The evolution of a logo: why starting from scratch isn’t the only option


A lot of clients come to us with an existing logo that they’re not quite happy with. Sometimes it’s a case of their brand having evolved and the logo not quite keeping up. Other times they’ve just gone off it.

Whatever the case, they usually don’t want to scrap it entirely. And that’s a good thing. Because a full rebrand is a pretty big deal and needs a lot of thought and quite a bit of hard work too. After all, you’ve put a lot of effort into starting and growing your business and you don’t want to lose the momentum you’ve built up.

So what are your options? Your best bet is a brand evolution. Unlike a rebrand, this gives you the chance to update your logo and other elements of your visual identity (e.g. photos, colour palette etc) while keeping the essence of your brand so that your clients still recognise it.

Here are a few examples of how we’ve helped some of our clients evolve a brand logo…


Rin Hamburgh & Co

When we first designed a logo for Rin, she was a freelance copywriter.

Rin Hamburgh_Copywriter.png

She wanted something simple, just using her name. Later she launched her agency, Rin Hamburgh & Co, and we completed what turned out to be the first step of the evolution by adding the “& Co” element along the line below her name.

But as time went on and the brand’s visual image developed and the team grew, they realised they needed something a bit punchier. They were sharing more social media images and wanted a logo that would stand out on a colourful background. We suggested an icon and came up with a range of options. We kept the original brand font and line, and added their trademark pink in a rough circle that mirrors their website visuals.

The Rin Hamburgh & Co team then tested their favourites with their target audience. Some interesting feedback was that the line between the RH and the & Co made it feel like there was a separation between Rin and her team, or that Rin was being underlined as more important. As a result, they decided to go with the other option.


Final Logo...

I love the way Suzi and her team kept the essence of who we are but brought the logo right up to date,” says Rin. “It’s so simple and yet so much skill and thought went into it. I think it represents our brand really well and I’m proud to use it on all of our marketing materials.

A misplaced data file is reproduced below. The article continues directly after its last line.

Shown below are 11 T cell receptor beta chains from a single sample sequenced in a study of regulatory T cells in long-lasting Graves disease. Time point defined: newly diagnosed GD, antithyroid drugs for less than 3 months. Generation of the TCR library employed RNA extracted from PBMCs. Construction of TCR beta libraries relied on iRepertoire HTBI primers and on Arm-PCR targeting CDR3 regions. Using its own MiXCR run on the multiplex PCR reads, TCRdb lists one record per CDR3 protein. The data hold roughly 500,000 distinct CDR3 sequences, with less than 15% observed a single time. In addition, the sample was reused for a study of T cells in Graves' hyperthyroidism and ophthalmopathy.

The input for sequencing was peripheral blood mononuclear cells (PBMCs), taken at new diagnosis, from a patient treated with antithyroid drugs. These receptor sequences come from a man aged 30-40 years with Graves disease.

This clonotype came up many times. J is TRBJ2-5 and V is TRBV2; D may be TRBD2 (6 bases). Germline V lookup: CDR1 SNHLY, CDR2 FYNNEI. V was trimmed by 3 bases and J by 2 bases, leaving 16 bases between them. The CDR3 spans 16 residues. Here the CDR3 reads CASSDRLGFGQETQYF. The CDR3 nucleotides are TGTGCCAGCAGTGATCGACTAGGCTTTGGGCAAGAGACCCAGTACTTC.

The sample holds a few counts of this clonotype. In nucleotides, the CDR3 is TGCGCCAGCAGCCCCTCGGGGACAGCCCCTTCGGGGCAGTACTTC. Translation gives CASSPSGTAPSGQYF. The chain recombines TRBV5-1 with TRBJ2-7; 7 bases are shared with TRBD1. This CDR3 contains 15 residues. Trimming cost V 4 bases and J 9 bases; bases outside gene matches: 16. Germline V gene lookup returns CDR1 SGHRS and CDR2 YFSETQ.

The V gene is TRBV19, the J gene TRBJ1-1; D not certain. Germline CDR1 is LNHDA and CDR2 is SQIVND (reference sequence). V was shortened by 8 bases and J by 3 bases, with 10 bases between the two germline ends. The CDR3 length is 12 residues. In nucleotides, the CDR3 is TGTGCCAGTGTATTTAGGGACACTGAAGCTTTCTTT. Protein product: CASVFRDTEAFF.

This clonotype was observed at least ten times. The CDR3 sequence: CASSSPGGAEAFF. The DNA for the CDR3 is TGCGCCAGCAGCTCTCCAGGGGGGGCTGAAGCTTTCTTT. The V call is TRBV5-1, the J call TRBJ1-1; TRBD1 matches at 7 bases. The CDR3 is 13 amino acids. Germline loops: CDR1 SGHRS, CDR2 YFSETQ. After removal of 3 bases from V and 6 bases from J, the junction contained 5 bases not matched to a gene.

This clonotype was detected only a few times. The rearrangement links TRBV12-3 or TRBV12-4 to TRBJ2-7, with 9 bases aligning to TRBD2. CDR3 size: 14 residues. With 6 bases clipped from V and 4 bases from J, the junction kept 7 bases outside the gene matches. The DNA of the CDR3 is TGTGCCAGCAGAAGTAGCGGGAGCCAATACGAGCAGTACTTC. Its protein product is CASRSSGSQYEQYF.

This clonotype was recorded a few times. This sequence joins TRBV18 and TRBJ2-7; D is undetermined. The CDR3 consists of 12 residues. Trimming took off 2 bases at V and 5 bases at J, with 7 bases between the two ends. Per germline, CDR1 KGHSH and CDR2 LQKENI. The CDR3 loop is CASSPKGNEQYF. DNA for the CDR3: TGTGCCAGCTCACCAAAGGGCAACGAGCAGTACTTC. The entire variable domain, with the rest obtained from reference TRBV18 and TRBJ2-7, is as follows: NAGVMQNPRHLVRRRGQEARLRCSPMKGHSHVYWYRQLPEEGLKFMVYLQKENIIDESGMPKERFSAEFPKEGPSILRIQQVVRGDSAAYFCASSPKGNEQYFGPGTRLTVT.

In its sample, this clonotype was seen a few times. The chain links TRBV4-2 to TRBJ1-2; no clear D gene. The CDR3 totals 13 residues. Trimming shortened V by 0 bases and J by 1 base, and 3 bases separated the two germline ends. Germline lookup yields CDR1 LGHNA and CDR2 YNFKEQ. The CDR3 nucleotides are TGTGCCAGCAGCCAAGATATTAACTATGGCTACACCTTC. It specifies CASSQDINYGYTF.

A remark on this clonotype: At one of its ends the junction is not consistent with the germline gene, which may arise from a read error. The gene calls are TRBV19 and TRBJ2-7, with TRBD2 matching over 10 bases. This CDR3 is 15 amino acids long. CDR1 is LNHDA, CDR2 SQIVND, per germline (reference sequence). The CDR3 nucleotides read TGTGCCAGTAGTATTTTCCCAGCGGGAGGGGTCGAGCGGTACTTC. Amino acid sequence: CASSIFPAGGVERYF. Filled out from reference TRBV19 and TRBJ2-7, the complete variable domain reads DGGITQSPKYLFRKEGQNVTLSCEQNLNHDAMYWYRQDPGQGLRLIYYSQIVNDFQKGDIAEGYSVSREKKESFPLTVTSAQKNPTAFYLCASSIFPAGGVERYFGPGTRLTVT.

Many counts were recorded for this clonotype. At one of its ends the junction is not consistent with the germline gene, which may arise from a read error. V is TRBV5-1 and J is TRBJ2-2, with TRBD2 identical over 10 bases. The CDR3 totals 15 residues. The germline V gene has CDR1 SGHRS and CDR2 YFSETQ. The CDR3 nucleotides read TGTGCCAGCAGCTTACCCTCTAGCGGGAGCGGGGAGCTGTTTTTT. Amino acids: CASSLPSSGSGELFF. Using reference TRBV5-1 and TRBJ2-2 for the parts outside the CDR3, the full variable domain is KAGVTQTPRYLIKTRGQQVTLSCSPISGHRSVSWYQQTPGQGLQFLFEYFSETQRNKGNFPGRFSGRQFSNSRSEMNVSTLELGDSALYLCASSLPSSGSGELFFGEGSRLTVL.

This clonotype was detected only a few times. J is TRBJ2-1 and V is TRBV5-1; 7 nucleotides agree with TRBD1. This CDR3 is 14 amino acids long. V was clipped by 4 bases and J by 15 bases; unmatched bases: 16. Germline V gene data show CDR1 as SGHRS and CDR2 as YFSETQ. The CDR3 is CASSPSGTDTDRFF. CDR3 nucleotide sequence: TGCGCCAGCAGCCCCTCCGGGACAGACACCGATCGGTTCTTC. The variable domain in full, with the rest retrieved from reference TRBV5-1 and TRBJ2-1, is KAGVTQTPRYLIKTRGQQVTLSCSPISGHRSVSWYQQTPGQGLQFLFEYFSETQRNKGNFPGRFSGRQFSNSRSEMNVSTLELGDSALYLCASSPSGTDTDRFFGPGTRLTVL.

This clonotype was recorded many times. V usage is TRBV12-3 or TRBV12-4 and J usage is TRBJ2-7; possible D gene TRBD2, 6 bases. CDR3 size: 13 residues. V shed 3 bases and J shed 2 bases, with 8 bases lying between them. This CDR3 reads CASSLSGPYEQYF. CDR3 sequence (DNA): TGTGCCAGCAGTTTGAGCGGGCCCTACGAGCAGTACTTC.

— Rin Hamburgh & Co




logo - on light.png

We created Worthers’ original logo a decade ago and to be fair, it has aged pretty well!

But by this year they’d decided it was time to make some changes. The team will be the first to admit that they’re not super adventurous by nature, so we worked very collaboratively to find something that would freshen their look without pushing their boundaries too far.

The key tie-in with the original logo was the colour - although we did go with a slightly more vibrant version of the old green to bring the new logo to life. We also simplified the design to give them a flexible icon option, and chose a new, clean font.

Together with a new website design (created by us, coded by Worthers themselves), content from Rin Hamburgh & Co and photography from Jenny Stewart, we think you’ll agree that the makeover was a success. Hopefully this logo will keep working for them for the next 10 years!

Final Logo...

It was time for our branding to better reflect who we are and represent the trust that clients put into our team,” says managing director Pete Worthington. “The Hullo team captured this extremely well in both words and images to give us a fresher brand while keeping true to ourselves.
— Pete, Worthers

Revealed Projects

Revealed Projects is an early intervention initiative based in Weston-super-Mare, which provides workshops to help young people develop self-esteem and healthy relationships.

Their original logo was designed in conjunction with some of the young people they work with so they didn’t want to scrap it, but they knew that something wasn’t quite working and it needed a refresh.

The new logo needed to represent the brand but also appeal to young people so we explored various options, all using the eye idea but as a graphic rather than a photographic image. We tried to brighten up the overall effect and make it fresher, giving them something more versatile and also eye-catching.


The final design holds true to the rainbow palette and the eye but brings the whole thing up to date so that a young audience will want to engage with it.

Final Logo...

Suzi, Emily and Hullo Creative have been great throughout the whole process,” says manager Adele Sutton. “They fully explained each step and were quick to respond to any of our feedback and ideas, as well as those of the young people we consulted. They worked hard to ensure the final logo was something we were completely happy with and that represented Revealed Projects. We are thrilled with the outcome.
— Adele, Revealed Projects